In relation to staff, the councilconsidered responses from employees during the pandemic. Many appreciated the opportunity to work flexibly and this had an impact on staff sickness. However, it was also worth noting that the reduction in stress related absence was not as positive and we needed to consider the well-being impacts on staff. The Council was were currently consulting with Trade Unions on a new Wellness at Work Policy and this should result in an improvement in levels of support for staff.
The report highlighted the potential remuneration that would be to considered for staff if we designated their home as a place of work. It should be noted that the report was not advocating that staff should ... view the full minutes text for item 7.
The Leader presented the report. This report was prepared by the Chief Education Officer with a decision being required by Cabinet.
The Welsh Government procured Meridiam Investments as its private sector partner to work on the delivery of education and community facilities in Wales under the Mutual Investment Model (MIM) of the 21st Century Schools Programme, and confirmed this as their preferred delivery method moving forward.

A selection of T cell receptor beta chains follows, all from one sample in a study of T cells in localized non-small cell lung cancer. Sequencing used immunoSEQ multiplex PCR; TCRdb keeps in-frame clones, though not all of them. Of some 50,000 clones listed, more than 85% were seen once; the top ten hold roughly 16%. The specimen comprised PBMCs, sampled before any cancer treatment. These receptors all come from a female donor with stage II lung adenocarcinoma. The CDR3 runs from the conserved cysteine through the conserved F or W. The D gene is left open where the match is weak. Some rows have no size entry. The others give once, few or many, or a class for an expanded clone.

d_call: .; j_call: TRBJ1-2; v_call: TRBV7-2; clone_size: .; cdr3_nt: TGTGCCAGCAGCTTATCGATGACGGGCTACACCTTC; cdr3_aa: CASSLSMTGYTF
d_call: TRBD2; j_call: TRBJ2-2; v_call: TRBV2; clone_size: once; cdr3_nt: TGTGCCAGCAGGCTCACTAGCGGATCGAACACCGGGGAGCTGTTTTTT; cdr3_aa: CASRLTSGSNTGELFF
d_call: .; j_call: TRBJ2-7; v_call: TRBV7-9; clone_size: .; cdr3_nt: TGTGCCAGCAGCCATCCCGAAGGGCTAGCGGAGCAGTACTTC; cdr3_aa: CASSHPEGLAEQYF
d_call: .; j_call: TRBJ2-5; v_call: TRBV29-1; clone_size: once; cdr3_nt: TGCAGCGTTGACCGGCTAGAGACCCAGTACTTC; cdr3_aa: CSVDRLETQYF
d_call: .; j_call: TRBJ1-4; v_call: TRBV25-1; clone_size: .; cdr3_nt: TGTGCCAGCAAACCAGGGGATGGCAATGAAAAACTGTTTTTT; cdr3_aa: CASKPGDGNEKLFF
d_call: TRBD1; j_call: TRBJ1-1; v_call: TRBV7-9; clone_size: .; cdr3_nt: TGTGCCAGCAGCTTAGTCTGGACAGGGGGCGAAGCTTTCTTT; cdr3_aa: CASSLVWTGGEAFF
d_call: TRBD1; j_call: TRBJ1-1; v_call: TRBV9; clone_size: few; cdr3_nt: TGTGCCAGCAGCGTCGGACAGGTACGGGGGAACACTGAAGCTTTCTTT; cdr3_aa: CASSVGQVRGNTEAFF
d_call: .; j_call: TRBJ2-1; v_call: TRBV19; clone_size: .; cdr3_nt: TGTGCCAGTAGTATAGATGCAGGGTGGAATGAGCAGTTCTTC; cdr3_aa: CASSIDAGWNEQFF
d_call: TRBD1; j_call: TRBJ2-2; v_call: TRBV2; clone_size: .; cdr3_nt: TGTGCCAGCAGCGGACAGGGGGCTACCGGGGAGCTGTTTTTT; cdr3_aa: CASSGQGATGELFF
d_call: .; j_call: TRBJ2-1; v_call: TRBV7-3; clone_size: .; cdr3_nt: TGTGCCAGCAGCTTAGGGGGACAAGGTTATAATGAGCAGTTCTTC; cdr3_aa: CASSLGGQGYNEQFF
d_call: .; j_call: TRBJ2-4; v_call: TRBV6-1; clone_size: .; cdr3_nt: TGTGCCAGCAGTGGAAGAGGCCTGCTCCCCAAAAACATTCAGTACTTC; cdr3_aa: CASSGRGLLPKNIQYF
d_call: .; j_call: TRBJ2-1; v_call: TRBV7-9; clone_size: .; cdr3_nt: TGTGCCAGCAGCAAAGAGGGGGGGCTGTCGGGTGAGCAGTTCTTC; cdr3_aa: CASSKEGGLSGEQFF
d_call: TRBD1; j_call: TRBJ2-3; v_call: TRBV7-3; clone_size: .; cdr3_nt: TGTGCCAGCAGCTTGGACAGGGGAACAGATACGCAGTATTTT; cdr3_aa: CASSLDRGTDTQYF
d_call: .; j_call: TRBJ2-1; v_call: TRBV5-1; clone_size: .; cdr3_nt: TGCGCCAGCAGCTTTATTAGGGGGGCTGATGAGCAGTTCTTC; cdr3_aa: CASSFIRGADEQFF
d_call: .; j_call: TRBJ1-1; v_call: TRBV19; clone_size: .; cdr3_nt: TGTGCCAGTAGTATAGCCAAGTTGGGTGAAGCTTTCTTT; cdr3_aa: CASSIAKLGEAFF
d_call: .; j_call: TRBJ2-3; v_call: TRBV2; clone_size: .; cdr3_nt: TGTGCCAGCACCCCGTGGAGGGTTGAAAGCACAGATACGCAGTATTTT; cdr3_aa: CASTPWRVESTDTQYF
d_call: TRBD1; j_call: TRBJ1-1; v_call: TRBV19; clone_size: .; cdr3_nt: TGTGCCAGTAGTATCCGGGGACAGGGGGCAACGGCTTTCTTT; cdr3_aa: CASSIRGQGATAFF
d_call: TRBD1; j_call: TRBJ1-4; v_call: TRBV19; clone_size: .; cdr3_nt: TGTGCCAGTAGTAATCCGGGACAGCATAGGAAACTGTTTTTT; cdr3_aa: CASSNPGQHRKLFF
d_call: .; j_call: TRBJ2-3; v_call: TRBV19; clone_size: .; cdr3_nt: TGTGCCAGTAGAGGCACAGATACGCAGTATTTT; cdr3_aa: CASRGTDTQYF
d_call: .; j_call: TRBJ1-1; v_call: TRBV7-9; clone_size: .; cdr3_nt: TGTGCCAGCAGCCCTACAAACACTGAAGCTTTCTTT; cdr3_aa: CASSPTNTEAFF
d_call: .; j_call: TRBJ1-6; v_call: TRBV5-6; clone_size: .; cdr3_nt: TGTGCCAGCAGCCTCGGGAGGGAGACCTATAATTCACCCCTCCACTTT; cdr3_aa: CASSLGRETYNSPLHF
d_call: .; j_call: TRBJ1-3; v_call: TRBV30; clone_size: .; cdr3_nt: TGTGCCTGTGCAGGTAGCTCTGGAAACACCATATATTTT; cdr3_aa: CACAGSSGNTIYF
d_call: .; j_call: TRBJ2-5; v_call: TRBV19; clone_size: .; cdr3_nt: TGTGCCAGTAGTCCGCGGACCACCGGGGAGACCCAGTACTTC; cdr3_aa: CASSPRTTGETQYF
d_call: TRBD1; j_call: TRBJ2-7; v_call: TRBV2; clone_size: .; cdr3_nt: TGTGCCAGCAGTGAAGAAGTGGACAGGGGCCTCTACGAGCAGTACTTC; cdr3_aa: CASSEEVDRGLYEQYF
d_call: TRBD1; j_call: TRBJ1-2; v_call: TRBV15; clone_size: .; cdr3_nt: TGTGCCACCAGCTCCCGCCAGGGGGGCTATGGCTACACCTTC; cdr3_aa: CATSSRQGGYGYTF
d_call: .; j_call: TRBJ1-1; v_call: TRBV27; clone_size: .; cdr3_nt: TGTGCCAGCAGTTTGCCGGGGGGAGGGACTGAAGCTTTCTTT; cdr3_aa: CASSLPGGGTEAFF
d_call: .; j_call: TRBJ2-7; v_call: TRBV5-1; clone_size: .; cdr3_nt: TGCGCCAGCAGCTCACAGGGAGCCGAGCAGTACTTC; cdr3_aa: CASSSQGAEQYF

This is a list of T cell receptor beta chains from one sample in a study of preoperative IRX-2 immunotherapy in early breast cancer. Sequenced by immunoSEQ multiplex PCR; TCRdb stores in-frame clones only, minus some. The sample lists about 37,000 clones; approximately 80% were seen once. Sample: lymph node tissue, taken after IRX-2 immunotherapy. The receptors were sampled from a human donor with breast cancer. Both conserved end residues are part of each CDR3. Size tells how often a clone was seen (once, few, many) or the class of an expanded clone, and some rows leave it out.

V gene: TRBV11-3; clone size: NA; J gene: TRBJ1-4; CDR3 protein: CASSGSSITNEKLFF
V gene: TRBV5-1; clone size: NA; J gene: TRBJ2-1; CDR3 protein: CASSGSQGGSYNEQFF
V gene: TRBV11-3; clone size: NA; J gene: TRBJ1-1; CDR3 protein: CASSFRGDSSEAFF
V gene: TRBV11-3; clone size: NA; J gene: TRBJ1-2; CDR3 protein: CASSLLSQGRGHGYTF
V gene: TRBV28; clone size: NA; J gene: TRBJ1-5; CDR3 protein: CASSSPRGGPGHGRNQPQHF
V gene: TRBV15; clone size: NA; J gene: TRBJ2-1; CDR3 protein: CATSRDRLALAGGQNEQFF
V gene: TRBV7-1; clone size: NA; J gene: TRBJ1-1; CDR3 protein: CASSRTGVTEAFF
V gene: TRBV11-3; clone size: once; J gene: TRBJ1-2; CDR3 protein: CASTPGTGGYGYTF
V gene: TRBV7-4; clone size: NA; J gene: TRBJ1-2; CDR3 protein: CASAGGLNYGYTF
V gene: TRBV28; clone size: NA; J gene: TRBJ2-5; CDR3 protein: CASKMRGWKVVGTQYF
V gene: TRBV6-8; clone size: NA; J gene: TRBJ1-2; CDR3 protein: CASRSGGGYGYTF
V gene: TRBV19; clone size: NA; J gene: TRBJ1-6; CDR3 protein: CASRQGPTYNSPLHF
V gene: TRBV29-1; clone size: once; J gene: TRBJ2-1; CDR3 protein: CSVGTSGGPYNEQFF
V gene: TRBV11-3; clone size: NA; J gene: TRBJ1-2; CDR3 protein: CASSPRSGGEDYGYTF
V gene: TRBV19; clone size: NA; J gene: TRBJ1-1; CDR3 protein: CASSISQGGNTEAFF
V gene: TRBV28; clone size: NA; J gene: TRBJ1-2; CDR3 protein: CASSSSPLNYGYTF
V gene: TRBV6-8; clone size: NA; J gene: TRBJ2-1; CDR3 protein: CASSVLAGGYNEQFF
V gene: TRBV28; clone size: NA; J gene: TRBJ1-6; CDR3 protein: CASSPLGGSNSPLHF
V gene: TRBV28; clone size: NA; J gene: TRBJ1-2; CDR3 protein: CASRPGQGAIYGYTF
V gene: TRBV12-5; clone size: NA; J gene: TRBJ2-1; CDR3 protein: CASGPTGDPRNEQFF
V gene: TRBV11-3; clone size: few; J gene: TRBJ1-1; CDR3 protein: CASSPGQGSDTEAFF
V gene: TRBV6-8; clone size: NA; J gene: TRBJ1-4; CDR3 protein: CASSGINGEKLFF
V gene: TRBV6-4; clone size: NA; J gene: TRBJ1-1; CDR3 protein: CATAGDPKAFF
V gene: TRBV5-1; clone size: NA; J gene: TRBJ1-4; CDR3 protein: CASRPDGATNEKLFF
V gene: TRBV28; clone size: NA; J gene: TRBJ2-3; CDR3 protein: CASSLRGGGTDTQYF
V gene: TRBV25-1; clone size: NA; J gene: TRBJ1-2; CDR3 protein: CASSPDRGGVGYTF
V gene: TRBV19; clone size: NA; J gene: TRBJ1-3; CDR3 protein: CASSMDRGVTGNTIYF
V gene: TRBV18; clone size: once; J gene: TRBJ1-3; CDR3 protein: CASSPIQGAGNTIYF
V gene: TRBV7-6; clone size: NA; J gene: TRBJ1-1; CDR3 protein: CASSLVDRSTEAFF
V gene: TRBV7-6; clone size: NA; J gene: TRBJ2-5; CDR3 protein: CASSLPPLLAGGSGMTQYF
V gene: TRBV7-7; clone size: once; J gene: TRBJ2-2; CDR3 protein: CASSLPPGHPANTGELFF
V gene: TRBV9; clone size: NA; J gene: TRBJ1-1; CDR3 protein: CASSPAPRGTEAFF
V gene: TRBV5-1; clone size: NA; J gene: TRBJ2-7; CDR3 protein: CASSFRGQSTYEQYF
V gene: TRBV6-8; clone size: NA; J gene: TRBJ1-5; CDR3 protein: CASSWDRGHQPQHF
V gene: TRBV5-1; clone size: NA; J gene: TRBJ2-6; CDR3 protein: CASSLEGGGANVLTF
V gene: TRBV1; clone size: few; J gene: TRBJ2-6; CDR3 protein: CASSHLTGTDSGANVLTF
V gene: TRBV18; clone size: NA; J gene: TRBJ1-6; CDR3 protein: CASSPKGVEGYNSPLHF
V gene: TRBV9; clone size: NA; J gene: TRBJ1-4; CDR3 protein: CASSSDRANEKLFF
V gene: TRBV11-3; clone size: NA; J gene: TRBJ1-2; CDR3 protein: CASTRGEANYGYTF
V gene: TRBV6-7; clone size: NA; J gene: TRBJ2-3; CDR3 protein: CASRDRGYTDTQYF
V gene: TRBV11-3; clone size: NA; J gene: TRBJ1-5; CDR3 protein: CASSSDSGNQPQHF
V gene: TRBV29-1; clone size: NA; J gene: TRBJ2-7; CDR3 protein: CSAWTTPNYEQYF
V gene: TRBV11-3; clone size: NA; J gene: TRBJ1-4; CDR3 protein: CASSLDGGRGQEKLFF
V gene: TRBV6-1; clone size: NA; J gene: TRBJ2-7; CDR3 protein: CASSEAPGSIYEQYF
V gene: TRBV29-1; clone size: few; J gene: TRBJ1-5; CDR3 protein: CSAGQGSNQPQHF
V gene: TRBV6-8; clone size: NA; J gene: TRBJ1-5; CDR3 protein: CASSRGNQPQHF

Some Local Authorities and Further Education institutions already entered into a Strategic Partnering Agreement with Welsh Ministers which supported this arrangement, and this outlined how the relevant parties would act together over the long term in a collaborative partnering manner to support the delivery of education and community facilities and infrastructure services across Wales.
The original Strategic Partnership Agreement was completed in September 2020, but there was now an opportunity for other Local Authorities who were not part of this arrangement to enter into a supplemental “Deed of Adherence”. This would enable Newport to become a party to the Strategic Partnership Agreement for an initial term of 10 years.
The decision to enter into this Deed of Adherence at this stage did not commit the Council to any MIM project, nor was there any immediate financial impact. It simply provided the Council with a “seat at the table” to set priorities and have an understanding of the delivery plans for other participants across Wales.
In entering into this Deed of Adherence, the Council was required to nominate a “Participant Representative” to sit on the Strategic Partnership Board, and the report recommended that the Chief Education Officer be nominated to undertake this role.